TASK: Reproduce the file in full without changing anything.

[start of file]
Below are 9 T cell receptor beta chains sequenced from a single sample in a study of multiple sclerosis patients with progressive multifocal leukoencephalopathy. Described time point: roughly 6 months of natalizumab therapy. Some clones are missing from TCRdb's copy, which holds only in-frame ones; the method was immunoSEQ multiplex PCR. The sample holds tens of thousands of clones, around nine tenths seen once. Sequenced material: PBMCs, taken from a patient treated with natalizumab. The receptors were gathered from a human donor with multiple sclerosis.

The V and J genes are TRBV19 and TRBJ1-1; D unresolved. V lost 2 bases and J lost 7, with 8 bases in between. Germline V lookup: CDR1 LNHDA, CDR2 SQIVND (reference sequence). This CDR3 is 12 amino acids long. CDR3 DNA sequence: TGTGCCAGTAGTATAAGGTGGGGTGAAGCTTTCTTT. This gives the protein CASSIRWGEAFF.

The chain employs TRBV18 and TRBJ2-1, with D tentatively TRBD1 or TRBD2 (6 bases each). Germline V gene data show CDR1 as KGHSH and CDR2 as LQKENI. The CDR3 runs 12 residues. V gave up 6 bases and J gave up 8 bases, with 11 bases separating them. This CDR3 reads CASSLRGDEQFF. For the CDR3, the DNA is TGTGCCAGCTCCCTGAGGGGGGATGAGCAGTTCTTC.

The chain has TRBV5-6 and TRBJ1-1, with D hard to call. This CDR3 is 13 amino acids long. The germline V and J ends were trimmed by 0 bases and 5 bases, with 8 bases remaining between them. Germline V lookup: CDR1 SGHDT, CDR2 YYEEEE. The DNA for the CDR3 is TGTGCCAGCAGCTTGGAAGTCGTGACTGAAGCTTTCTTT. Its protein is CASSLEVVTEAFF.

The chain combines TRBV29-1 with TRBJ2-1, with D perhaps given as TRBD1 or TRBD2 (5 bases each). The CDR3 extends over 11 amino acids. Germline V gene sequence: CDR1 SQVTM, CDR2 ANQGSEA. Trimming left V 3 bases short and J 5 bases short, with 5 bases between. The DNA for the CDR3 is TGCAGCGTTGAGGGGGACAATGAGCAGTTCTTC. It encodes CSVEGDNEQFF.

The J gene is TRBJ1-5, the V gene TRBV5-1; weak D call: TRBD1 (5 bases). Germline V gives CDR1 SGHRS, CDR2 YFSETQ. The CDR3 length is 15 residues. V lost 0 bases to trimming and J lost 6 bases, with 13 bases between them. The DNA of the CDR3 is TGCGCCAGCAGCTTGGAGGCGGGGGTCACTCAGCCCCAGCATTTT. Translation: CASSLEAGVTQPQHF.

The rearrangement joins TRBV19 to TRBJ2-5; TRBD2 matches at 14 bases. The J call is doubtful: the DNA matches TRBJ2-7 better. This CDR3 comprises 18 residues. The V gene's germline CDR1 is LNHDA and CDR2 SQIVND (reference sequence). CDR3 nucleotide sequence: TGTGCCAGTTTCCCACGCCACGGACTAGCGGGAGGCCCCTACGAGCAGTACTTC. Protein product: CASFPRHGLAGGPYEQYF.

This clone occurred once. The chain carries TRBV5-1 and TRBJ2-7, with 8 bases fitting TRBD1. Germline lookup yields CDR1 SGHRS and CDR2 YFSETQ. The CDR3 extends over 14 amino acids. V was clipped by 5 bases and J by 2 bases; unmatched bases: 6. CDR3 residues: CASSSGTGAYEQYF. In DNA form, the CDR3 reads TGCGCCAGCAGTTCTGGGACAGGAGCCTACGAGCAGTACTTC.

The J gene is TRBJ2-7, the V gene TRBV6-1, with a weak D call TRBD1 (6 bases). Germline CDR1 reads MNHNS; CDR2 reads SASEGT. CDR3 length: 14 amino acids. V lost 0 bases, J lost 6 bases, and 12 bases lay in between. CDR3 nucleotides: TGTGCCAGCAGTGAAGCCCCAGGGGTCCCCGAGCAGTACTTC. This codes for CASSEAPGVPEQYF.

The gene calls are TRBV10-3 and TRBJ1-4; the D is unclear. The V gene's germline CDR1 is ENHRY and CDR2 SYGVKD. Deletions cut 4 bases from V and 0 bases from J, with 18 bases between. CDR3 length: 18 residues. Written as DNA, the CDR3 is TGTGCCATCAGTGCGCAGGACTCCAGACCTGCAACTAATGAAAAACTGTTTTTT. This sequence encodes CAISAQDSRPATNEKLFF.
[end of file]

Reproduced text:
Below are 9 T cell receptor beta chains sequenced from a single sample in a study of multiple sclerosis patients with progressive multifocal leukoencephalopathy. Described time point: roughly 6 months of natalizumab therapy. Some clones are missing from TCRdb's copy, which holds only in-frame ones; the method was immunoSEQ multiplex PCR. The sample holds tens of thousands of clones, around nine tenths seen once. Sequenced material: PBMCs, taken from a patient treated with natalizumab. The receptors were gathered from a human donor with multiple sclerosis.

The V and J genes are TRBV19 and TRBJ1-1; D unresolved. V lost 2 bases and J lost 7, with 8 bases in between. Germline V lookup: CDR1 LNHDA, CDR2 SQIVND (reference sequence). This CDR3 is 12 amino acids long. CDR3 DNA sequence: TGTGCCAGTAGTATAAGGTGGGGTGAAGCTTTCTTT. This gives the protein CASSIRWGEAFF.

The chain employs TRBV18 and TRBJ2-1, with D tentatively TRBD1 or TRBD2 (6 bases each). Germline V gene data show CDR1 as KGHSH and CDR2 as LQKENI. The CDR3 runs 12 residues. V gave up 6 bases and J gave up 8 bases, with 11 bases separating them. This CDR3 reads CASSLRGDEQFF. For the CDR3, the DNA is TGTGCCAGCTCCCTGAGGGGGGATGAGCAGTTCTTC.

The chain has TRBV5-6 and TRBJ1-1, with D hard to call. This CDR3 is 13 amino acids long. The germline V and J ends were trimmed by 0 bases and 5 bases, with 8 bases remaining between them. Germline V lookup: CDR1 SGHDT, CDR2 YYEEEE. The DNA for the CDR3 is TGTGCCAGCAGCTTGGAAGTCGTGACTGAAGCTTTCTTT. Its protein is CASSLEVVTEAFF.

The chain combines TRBV29-1 with TRBJ2-1, with D perhaps given as TRBD1 or TRBD2 (5 bases each). The CDR3 extends over 11 amino acids. Germline V gene sequence: CDR1 SQVTM, CDR2 ANQGSEA. Trimming left V 3 bases short and J 5 bases short, with 5 bases between. The DNA for the CDR3 is TGCAGCGTTGAGGGGGACAATGAGCAGTTCTTC. It encodes CSVEGDNEQFF.

The J gene is TRBJ1-5, the V gene TRBV5-1; weak D call: TRBD1 (5 bases). Germline V gives CDR1 SGHRS, CDR2 YFSETQ. The CDR3 length is 15 residues. V lost 0 bases to trimming and J lost 6 bases, with 13 bases between them. The DNA of the CDR3 is TGCGCCAGCAGCTTGGAGGCGGGGGTCACTCAGCCCCAGCATTTT. Translation: CASSLEAGVTQPQHF.

The rearrangement joins TRBV19 to TRBJ2-5; TRBD2 matches at 14 bases. The J call is doubtful: the DNA matches TRBJ2-7 better. This CDR3 comprises 18 residues. The V gene's germline CDR1 is LNHDA and CDR2 SQIVND (reference sequence). CDR3 nucleotide sequence: TGTGCCAGTTTCCCACGCCACGGACTAGCGGGAGGCCCCTACGAGCAGTACTTC. Protein product: CASFPRHGLAGGPYEQYF.

This clone occurred once. The chain carries TRBV5-1 and TRBJ2-7, with 8 bases fitting TRBD1. Germline lookup yields CDR1 SGHRS and CDR2 YFSETQ. The CDR3 extends over 14 amino acids. V was clipped by 5 bases and J by 2 bases; unmatched bases: 6. CDR3 residues: CASSSGTGAYEQYF. In DNA form, the CDR3 reads TGCGCCAGCAGTTCTGGGACAGGAGCCTACGAGCAGTACTTC.

The J gene is TRBJ2-7, the V gene TRBV6-1, with a weak D call TRBD1 (6 bases). Germline CDR1 reads MNHNS; CDR2 reads SASEGT. CDR3 length: 14 amino acids. V lost 0 bases, J lost 6 bases, and 12 bases lay in between. CDR3 nucleotides: TGTGCCAGCAGTGAAGCCCCAGGGGTCCCCGAGCAGTACTTC. This codes for CASSEAPGVPEQYF.

The gene calls are TRBV10-3 and TRBJ1-4; the D is unclear. The V gene's germline CDR1 is ENHRY and CDR2 SYGVKD. Deletions cut 4 bases from V and 0 bases from J, with 18 bases between. CDR3 length: 18 residues. Written as DNA, the CDR3 is TGTGCCATCAGTGCGCAGGACTCCAGACCTGCAACTAATGAAAAACTGTTTTTT. This sequence encodes CAISAQDSRPATNEKLFF.